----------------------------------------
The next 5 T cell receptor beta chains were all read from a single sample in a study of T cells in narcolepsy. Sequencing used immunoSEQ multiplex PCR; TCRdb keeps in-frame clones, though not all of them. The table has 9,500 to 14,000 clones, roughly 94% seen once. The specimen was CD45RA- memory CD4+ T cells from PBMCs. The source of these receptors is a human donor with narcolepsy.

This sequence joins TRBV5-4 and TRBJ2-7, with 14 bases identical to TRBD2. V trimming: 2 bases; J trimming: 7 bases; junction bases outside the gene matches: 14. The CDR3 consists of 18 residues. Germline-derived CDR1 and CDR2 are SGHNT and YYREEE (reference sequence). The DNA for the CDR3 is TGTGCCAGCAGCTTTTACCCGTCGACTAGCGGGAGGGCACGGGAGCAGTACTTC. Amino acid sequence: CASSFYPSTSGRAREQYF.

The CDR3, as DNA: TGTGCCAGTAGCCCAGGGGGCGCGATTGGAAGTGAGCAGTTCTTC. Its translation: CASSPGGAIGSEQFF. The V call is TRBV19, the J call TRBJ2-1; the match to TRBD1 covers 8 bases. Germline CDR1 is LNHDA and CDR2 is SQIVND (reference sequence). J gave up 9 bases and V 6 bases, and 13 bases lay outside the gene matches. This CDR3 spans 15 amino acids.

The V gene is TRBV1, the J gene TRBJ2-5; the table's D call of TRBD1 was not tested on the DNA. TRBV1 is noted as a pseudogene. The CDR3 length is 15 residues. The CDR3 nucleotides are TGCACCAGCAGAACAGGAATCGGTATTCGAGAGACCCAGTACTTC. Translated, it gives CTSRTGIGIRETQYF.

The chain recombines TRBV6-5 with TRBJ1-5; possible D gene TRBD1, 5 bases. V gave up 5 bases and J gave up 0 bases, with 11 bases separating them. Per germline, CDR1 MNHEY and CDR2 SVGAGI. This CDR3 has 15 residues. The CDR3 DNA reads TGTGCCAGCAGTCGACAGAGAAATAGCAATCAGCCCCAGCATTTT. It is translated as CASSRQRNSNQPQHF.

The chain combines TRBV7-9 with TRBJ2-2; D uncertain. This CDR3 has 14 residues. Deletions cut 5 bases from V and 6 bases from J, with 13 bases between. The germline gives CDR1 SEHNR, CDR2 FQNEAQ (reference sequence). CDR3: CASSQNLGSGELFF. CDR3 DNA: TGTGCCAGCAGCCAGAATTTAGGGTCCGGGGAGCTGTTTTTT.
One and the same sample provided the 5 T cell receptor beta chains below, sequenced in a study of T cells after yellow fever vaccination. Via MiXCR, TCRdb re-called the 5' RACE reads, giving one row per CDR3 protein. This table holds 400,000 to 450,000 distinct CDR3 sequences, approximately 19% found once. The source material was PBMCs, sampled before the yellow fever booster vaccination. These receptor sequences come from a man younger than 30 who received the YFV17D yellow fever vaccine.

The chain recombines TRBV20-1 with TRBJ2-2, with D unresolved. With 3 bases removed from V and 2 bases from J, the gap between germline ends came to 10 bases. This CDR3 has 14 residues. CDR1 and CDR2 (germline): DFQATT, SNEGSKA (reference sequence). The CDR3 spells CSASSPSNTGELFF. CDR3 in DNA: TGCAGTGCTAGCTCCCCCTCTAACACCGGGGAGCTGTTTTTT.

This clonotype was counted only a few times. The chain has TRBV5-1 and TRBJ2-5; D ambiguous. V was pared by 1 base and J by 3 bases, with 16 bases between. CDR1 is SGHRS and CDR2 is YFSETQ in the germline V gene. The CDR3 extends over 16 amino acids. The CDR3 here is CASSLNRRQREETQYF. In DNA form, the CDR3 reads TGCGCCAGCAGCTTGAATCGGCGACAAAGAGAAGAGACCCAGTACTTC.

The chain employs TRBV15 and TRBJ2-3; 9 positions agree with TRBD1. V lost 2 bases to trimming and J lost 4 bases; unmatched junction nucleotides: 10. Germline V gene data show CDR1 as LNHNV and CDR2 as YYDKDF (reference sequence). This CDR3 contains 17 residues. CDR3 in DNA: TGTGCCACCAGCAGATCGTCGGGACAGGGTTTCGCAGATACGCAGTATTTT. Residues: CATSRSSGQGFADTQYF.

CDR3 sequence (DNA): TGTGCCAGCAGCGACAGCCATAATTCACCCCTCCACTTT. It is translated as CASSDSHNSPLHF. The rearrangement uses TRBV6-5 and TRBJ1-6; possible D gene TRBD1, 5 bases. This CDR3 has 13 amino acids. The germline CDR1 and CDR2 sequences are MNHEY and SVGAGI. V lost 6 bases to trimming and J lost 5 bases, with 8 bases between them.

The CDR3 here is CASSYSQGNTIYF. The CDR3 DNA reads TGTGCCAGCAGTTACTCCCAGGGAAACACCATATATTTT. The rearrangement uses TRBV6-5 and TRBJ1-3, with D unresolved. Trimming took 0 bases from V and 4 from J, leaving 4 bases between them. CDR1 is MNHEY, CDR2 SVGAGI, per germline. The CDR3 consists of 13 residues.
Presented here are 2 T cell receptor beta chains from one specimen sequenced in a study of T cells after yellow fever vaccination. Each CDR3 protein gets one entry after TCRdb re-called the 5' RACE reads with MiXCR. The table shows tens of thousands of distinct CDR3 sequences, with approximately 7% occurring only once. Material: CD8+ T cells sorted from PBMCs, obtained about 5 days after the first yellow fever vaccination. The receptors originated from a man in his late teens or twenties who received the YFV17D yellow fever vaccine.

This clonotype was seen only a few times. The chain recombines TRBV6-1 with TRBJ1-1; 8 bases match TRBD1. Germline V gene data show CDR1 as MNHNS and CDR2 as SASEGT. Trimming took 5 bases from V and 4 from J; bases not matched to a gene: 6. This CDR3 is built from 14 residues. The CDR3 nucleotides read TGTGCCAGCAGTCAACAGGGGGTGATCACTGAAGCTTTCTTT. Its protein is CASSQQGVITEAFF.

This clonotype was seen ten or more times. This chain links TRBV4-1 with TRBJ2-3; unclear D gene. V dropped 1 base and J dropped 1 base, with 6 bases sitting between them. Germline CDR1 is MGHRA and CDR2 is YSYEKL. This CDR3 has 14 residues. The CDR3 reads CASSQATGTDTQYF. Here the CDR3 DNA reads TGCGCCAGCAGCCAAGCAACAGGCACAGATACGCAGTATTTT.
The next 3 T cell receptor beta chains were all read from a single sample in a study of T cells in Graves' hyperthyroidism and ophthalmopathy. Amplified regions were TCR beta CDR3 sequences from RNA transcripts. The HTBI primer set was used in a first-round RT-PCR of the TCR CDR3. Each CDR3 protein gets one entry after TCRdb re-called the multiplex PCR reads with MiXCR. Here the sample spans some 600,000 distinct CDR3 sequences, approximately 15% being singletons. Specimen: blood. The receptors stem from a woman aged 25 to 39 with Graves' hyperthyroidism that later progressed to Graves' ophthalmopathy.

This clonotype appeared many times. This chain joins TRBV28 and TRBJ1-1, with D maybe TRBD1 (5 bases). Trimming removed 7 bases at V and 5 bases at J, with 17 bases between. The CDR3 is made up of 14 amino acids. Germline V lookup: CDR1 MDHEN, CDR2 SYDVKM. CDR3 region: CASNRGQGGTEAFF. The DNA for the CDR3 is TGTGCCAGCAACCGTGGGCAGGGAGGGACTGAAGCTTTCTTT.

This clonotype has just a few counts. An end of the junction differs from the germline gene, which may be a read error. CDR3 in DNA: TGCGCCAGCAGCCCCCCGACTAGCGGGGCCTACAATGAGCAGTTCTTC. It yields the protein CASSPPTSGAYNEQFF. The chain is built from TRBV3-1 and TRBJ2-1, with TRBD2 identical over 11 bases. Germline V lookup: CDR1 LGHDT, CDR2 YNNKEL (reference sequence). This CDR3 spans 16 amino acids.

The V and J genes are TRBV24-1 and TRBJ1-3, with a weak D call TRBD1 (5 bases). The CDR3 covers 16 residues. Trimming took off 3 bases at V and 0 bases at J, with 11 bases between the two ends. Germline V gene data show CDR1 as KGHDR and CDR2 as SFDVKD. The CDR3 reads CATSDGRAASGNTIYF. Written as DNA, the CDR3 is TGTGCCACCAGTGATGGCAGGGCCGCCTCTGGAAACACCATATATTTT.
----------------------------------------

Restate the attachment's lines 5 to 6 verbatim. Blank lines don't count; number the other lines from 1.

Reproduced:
The chain recombines TRBV6-5 with TRBJ1-5; possible D gene TRBD1, 5 bases. V gave up 5 bases and J gave up 0 bases, with 11 bases separating them. Per germline, CDR1 MNHEY and CDR2 SVGAGI. This CDR3 has 15 residues. The CDR3 DNA reads TGTGCCAGCAGTCGACAGAGAAATAGCAATCAGCCCCAGCATTTT. It is translated as CASSRQRNSNQPQHF.

The chain combines TRBV7-9 with TRBJ2-2; D uncertain. This CDR3 has 14 residues. Deletions cut 5 bases from V and 6 bases from J, with 13 bases between. The germline gives CDR1 SEHNR, CDR2 FQNEAQ (reference sequence). CDR3: CASSQNLGSGELFF. CDR3 DNA: TGTGCCAGCAGCCAGAATTTAGGGTCCGGGGAGCTGTTTTTT.